Takeaways From Suns Summer League

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5. Davon Reed Impresses

With the 32nd pick in this year’s 2017 NBA draft, the Phoenix Suns selected guard Davon Reed from the University of Miami Florida. Suns fans were ready to see him make an immediate impact as a three point shooter and defender, as he specialized in at college.

Davon Reed did just that scoring in double figures in all six games he played in. This included two games of 17 points, both coming in his first and last games. He struggled from the field going 25/67 (37.3%) and three as well, only shooting 10/35 (28.6%).

During summer league, he showed he could shoot from outside, slash to the rim and be an all around defender. Expect Reed to get solid minutes in his first season with the Suns at the SG and SF position, but better efficiency will be something to watch going forward.

4. Mike James Third String Point Guard?

It was the return of Mike James. James first burst onto the scene back in the 2015 NBA summer league and came back to start all six games for the Suns. In those games, he averaged 19.6 points, 5.2 assists, 5.0 rebounds and 2.2 steals per game. He led the team in points, assists and steals.

James showed his capability to control the tempo, create his own shot and run the pick and roll. And was extremely efficient from three point range shooting 55%.

If Bledsoe or Ulis were to go down, and the Suns trade Brandon Knight, assuming this all happens, they would be in good hands with the 26-year-old James running the point. He signed a two-way contract, which just was added in the offseason.

3. Marquese Chriss Disappoints

Coming into the summer, Chriss looked to take a big step just like Devin Booker did in last years summer league. Instead, he racked up 23 fouls and 16 turnovers in five total games. And the fifth game he participated in, to add insult to injury, he suffered a sprained ankle.

He shot less than 40% from the field and only averaged 6 rebounds per game in big minutes, along with 14.4 points per game. Chriss added almost 20 pounds this offseason, a lot being muscle, and you could tell he wasn’t in mid season form. This will be something to monitor going into the season because Marquese is one of the most gifted athletes at such a young age.

2. Dragan Bender Showing Flashes?

In Bender’s second summer league, he had his moments. in his first three games he only averaged 11 points and 6 rebounds, but the last two he put up strong performances of 18 points and 20 points. In the last two Dragan drove the rim more and found more success as a playmaker. Seeing his role in the summer league as more of a point forward, he executed the pick and roll beautifully and was dishing out the rock more comfortably.

In order for the Croatian to get more comfortable in the NBA, he needs more time and confidence. His three point shot is still shaky, most of the time coming short, but that is an area he can improve on. As a 7-footer, Bender still doesn’t have a set position, so expect coach Earl Watson to move him around from 3-5 on the court.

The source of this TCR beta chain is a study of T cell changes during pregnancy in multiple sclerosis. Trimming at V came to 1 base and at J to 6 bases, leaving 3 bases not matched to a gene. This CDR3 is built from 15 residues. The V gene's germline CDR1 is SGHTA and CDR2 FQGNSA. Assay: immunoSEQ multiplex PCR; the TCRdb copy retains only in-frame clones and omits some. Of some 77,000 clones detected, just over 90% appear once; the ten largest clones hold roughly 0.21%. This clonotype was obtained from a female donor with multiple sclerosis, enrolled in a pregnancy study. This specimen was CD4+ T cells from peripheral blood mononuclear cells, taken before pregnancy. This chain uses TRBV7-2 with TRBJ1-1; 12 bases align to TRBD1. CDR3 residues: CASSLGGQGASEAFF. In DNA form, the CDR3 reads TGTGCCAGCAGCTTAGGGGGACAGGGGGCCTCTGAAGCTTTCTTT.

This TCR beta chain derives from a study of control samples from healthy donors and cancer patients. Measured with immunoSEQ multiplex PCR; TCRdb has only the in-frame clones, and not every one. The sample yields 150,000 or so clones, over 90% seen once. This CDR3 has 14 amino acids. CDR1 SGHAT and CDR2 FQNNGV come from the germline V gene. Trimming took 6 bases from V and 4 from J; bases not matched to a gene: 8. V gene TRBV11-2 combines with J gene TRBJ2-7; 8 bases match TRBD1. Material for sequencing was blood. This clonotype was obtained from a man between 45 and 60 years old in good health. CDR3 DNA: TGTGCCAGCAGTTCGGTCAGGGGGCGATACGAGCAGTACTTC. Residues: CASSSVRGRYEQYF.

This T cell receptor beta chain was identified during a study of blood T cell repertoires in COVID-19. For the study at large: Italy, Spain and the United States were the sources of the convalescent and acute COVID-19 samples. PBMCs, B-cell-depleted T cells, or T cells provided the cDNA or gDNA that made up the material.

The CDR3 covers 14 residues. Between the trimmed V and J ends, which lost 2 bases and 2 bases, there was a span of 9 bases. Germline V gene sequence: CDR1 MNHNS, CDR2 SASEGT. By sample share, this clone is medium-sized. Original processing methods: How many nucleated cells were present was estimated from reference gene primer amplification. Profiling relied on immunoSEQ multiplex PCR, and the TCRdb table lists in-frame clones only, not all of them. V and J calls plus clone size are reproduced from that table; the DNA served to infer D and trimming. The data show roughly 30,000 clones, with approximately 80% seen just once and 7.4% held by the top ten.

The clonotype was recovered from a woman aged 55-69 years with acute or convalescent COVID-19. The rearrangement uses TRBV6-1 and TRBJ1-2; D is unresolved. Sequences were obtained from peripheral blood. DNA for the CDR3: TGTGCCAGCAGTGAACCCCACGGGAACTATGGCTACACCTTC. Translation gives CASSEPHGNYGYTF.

1. Josh Jackson Lives Up To The Hype

All eyes for the Suns were on newly drafted forward Josh Jackson. Its safe to say this kid can ball.

Josh Jackson showed his ability to play defense and be a pest. In summer league he averaged 1.2 steals and 1 block per game. He showed his length on defense with many tipped passes. The whole package was shown on the defensive side of the ball.

Jackson rebounded the ball at an exceptional rate of 9.2 per game. In one game even bring down 15. The Suns have not had a lethal small forward on the boards since Shawn Marion. Jackson won’t average this many rebounds during the season with TJ Warren sharing minutes and most likely starting the season, but it was a telling sign.

Playmaking ability might have been the most exciting part of Jackson’s game. This led to Jackson scoring 17.4 points per game and creating his own path to the rim to score efficiently. He showed how good he was on the fast break, just like he did at Kansas, taking it end to end multiple times. Jackson is an all around player on offense and an above average passer at his position. He is willing to do whatever it takes to help his team win.

Mid range shooting is an issue for Jackson and it needs to be fixed, or Jackson will have a hard time finding offensive success in his first season on a consistent basis. The league has become spread out and with a lack of a jumper, opposing defenders will dare him to shoot and not let him drive inside.

Overall, Jackson looked to have a good summer league and will be an instant upgrade on defense over TJ Warren, and maybe the best defender on the team already. He has untapped potential on both sides of the ball and could be the missing piece the Suns need to become an elite franchise again.

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